Tony “Bono” Blair is a bit confused. He believes he is the famed British Prime Minister of the same name, deposed after winning a third term. Things begin to look up for Tony when a letter arrives offering a position with McCreedie construction. Thinking he is taking over as CEO of a powerful NASDAQ company, Tony accepts the offer and travels to Scotland, hoping to meet the people, regain their trust, and use his new career as a springboard back into high office. The new career isn’t all Tony had hoped, and he finds himself building a cement runway at Ardrossan International Airport.
… Tony’s been ordered to dispose of the mountain of concrete that Jim Baird removed for him … that means a trip to the dump … Paterson is ever watchful … Tony’s obsession with deadly chemicals resurfaces … are these the WMDs he longed to find in Iraq? …
The name Baird had a kind of rugged ring about it, like my own rugger-tug name.
The dump was at the farthest edge of the airport. I could feel broken breezeblocks through the thin soles of my trendy but impractical golden Nikes. Wind-shattered plastic crackled on a fence, and seagulls stretched and flew. Something toxic laced with resin fumes made my nose itch, and there was an electrical hum as though a million flies were gathering forces nearby.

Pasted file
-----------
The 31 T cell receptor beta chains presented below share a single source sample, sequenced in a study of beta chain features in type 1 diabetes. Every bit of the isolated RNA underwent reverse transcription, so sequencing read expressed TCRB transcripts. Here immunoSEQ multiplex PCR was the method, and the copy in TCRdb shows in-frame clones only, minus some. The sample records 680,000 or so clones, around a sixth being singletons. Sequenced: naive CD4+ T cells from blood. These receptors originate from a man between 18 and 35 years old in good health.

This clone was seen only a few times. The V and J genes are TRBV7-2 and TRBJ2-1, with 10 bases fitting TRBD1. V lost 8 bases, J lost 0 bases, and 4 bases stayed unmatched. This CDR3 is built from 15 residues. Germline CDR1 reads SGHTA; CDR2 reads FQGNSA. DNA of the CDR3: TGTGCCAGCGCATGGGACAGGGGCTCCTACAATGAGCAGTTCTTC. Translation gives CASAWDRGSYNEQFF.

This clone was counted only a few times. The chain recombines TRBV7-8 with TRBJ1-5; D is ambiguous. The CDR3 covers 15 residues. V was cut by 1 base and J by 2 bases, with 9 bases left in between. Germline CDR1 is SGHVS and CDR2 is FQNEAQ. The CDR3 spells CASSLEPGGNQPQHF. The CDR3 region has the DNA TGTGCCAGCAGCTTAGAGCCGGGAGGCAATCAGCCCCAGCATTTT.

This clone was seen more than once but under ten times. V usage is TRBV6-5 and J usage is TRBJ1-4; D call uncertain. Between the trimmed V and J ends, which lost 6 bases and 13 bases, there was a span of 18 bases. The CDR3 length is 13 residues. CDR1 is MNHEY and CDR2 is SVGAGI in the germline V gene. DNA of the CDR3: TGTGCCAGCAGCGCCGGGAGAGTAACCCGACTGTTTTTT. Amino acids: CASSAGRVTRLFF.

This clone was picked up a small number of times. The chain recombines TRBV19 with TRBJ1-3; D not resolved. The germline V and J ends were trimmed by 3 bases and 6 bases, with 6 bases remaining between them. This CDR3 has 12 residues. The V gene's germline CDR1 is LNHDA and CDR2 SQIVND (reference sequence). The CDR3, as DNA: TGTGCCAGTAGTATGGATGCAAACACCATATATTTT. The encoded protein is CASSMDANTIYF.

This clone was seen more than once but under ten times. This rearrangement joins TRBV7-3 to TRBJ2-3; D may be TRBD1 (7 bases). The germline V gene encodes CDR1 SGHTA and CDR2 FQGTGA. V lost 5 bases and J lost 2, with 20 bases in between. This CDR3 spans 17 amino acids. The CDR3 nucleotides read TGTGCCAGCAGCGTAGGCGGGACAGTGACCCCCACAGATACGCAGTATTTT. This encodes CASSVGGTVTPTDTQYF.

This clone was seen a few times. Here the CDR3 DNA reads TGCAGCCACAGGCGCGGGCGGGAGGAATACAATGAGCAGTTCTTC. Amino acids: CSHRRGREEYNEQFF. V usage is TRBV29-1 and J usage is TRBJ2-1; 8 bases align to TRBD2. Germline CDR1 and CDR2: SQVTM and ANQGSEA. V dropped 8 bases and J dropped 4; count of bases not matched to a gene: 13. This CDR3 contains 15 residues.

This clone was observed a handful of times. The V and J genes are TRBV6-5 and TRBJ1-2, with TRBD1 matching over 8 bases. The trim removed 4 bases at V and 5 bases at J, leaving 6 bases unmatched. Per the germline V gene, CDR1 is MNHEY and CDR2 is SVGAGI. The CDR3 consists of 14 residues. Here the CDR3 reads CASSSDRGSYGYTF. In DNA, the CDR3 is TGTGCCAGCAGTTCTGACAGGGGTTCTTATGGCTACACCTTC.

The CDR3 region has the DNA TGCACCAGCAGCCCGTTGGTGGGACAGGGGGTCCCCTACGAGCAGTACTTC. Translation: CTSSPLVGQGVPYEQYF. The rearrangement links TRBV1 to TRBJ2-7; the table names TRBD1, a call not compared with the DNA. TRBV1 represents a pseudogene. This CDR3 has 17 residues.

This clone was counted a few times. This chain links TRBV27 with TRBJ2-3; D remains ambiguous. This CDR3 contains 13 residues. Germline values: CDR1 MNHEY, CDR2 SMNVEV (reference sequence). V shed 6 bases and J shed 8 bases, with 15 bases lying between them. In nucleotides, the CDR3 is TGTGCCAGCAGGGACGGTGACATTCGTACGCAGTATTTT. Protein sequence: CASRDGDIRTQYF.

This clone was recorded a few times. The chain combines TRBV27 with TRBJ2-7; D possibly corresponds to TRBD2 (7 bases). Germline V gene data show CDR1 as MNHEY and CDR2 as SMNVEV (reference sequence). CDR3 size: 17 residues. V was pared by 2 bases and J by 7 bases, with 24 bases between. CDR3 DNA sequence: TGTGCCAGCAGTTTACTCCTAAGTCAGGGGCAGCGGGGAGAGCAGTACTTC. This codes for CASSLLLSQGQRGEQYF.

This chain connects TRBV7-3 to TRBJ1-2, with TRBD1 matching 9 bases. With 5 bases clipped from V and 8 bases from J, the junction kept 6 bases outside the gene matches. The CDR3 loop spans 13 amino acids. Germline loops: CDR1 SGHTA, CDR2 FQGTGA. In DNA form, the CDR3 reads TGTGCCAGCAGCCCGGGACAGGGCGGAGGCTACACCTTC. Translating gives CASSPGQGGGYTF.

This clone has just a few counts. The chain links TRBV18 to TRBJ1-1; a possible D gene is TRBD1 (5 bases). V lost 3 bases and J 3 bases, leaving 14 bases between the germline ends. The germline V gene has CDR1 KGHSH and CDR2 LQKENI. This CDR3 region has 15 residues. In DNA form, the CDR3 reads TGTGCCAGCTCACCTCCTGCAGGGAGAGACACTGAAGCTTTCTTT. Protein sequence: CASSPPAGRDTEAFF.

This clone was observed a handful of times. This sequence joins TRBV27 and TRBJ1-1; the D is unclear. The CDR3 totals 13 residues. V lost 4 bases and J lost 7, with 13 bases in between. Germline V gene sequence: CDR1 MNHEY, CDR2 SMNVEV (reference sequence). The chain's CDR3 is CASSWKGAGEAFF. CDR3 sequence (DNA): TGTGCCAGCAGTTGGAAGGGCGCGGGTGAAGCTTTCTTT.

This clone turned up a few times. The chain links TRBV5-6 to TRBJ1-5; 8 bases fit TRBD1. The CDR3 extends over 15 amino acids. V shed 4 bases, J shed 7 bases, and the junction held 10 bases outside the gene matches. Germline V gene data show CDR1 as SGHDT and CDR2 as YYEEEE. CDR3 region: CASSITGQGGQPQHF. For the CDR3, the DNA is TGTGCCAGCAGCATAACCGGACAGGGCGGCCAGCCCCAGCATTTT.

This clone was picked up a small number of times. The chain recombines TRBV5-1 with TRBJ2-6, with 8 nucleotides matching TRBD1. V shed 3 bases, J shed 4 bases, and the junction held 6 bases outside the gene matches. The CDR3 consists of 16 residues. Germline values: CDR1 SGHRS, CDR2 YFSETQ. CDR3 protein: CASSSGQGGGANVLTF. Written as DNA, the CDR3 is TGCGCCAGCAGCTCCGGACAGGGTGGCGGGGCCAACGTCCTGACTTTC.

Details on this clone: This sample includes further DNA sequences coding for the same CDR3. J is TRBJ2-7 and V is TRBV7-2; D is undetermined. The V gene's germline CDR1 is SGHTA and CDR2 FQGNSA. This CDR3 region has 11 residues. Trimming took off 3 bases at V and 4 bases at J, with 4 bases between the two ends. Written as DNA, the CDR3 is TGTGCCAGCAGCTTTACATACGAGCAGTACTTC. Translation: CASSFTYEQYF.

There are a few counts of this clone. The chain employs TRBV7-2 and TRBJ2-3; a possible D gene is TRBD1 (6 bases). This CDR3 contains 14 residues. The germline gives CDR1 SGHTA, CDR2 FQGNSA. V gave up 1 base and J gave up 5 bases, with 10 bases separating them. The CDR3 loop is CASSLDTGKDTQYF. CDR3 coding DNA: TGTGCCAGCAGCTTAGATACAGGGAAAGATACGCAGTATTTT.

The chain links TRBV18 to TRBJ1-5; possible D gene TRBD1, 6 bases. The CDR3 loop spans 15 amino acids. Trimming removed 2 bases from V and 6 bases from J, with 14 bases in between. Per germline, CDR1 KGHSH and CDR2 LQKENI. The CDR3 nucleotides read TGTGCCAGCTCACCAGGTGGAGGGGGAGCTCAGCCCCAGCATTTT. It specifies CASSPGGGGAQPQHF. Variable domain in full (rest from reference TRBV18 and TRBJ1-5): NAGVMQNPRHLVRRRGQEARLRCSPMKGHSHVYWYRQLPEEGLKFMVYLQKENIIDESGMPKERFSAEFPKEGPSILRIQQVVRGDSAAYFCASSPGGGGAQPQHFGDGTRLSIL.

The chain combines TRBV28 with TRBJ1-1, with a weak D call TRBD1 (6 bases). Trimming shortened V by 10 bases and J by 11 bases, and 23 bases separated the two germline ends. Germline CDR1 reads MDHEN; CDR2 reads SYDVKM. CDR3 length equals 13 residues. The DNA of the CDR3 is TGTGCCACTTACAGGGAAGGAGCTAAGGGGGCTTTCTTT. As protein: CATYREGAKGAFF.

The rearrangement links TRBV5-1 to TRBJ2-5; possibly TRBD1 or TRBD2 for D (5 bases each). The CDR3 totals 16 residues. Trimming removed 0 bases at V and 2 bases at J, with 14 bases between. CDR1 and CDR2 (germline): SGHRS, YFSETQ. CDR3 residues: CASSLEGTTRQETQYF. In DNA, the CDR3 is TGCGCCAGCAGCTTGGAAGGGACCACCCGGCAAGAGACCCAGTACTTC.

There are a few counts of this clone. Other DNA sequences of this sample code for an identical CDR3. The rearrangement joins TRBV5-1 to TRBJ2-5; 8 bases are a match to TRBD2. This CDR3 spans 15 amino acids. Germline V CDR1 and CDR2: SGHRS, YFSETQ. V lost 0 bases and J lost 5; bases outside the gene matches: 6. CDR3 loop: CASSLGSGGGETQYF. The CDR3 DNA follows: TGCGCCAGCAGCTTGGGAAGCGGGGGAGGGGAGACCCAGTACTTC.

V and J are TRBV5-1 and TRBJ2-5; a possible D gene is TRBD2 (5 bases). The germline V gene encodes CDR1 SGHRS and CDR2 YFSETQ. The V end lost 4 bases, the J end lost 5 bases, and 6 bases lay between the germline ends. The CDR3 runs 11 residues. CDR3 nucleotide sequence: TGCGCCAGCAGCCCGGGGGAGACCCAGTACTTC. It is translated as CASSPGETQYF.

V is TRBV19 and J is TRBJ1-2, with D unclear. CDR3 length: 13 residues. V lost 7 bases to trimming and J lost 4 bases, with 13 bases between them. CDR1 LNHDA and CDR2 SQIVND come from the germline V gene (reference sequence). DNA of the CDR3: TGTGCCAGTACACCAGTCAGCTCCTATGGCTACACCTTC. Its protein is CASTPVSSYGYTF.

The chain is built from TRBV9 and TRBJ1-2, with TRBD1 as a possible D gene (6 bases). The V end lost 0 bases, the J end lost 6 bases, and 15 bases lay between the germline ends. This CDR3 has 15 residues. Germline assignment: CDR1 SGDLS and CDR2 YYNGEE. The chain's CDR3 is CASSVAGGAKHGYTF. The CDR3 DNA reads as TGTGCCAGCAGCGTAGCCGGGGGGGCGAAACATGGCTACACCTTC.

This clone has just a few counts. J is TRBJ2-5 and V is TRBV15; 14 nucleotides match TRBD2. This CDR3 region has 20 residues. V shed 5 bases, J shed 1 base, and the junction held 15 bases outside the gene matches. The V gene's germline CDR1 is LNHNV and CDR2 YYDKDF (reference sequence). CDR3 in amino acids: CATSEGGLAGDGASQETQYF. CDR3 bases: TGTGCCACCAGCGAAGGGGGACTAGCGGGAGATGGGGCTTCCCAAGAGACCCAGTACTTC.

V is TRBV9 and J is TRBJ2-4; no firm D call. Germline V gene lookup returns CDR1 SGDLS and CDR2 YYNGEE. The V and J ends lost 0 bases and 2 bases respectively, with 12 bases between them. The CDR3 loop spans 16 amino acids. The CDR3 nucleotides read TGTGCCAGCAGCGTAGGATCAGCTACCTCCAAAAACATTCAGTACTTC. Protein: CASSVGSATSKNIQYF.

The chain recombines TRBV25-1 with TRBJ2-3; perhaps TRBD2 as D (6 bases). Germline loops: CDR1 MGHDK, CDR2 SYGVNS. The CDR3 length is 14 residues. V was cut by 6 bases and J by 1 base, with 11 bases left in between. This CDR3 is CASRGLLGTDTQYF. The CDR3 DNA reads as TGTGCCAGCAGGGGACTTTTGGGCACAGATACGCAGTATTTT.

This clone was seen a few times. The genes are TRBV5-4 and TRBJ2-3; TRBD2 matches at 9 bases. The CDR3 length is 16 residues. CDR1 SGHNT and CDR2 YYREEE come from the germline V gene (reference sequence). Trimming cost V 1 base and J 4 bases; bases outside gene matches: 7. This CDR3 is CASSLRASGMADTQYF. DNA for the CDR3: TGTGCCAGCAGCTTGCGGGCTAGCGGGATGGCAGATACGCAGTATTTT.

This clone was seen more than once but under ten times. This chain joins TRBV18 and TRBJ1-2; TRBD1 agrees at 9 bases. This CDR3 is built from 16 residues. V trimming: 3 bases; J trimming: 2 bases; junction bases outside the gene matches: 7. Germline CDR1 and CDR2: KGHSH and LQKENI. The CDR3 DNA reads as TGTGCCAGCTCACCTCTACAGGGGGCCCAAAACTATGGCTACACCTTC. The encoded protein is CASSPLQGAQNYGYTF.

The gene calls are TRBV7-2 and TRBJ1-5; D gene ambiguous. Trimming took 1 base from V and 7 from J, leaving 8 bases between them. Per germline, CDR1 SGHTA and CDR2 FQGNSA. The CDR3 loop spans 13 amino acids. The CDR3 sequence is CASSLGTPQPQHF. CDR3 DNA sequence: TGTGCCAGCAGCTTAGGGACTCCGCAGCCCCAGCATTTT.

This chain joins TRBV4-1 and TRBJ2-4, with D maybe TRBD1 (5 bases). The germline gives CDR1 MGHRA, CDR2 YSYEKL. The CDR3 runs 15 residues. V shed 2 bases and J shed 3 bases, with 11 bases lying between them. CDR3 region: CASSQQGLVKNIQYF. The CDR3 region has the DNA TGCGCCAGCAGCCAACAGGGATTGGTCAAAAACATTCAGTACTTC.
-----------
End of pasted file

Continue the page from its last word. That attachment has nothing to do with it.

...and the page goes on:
I wheeled the barrow across the dump. Paterson followed. It really wasn’t the place I would have chosen, but it so had to be done. I had to walk where Lib Dem party workers feared to tread.
Wooden pallets, giant spools, nests of wire, old tyres, the metal teeth of a broken caterpillar track, blocked my path. I tipped the concrete mountain off the barrow.
I saw the poison containers, the drums of toxic liquid, stacked like cans of deadly fizzy drink, and then it all made sense to a clever clogs like me. Paterson, like Saddam, was a naughty liar. The chemicals hadn’t been destroyed at all, and I told him. I told him he was a very naughty liar, and I was going to make him eat humble pie because those were drums of nasty chemical. He said something very rude indeed.
Tony Blair: The Wilderness Years, the novel, ISBN 1-4196-0573-9
This Blog Is
Dedicated To Me, Tony ‘Bono’ Blair.
Without Me, None Of This Could Have Been Possible.
Check out Ian Duncan Smith’s satirical blog Hold It Up For Ridicule.
Check out his Lulu Storefront, and his sensible blog.
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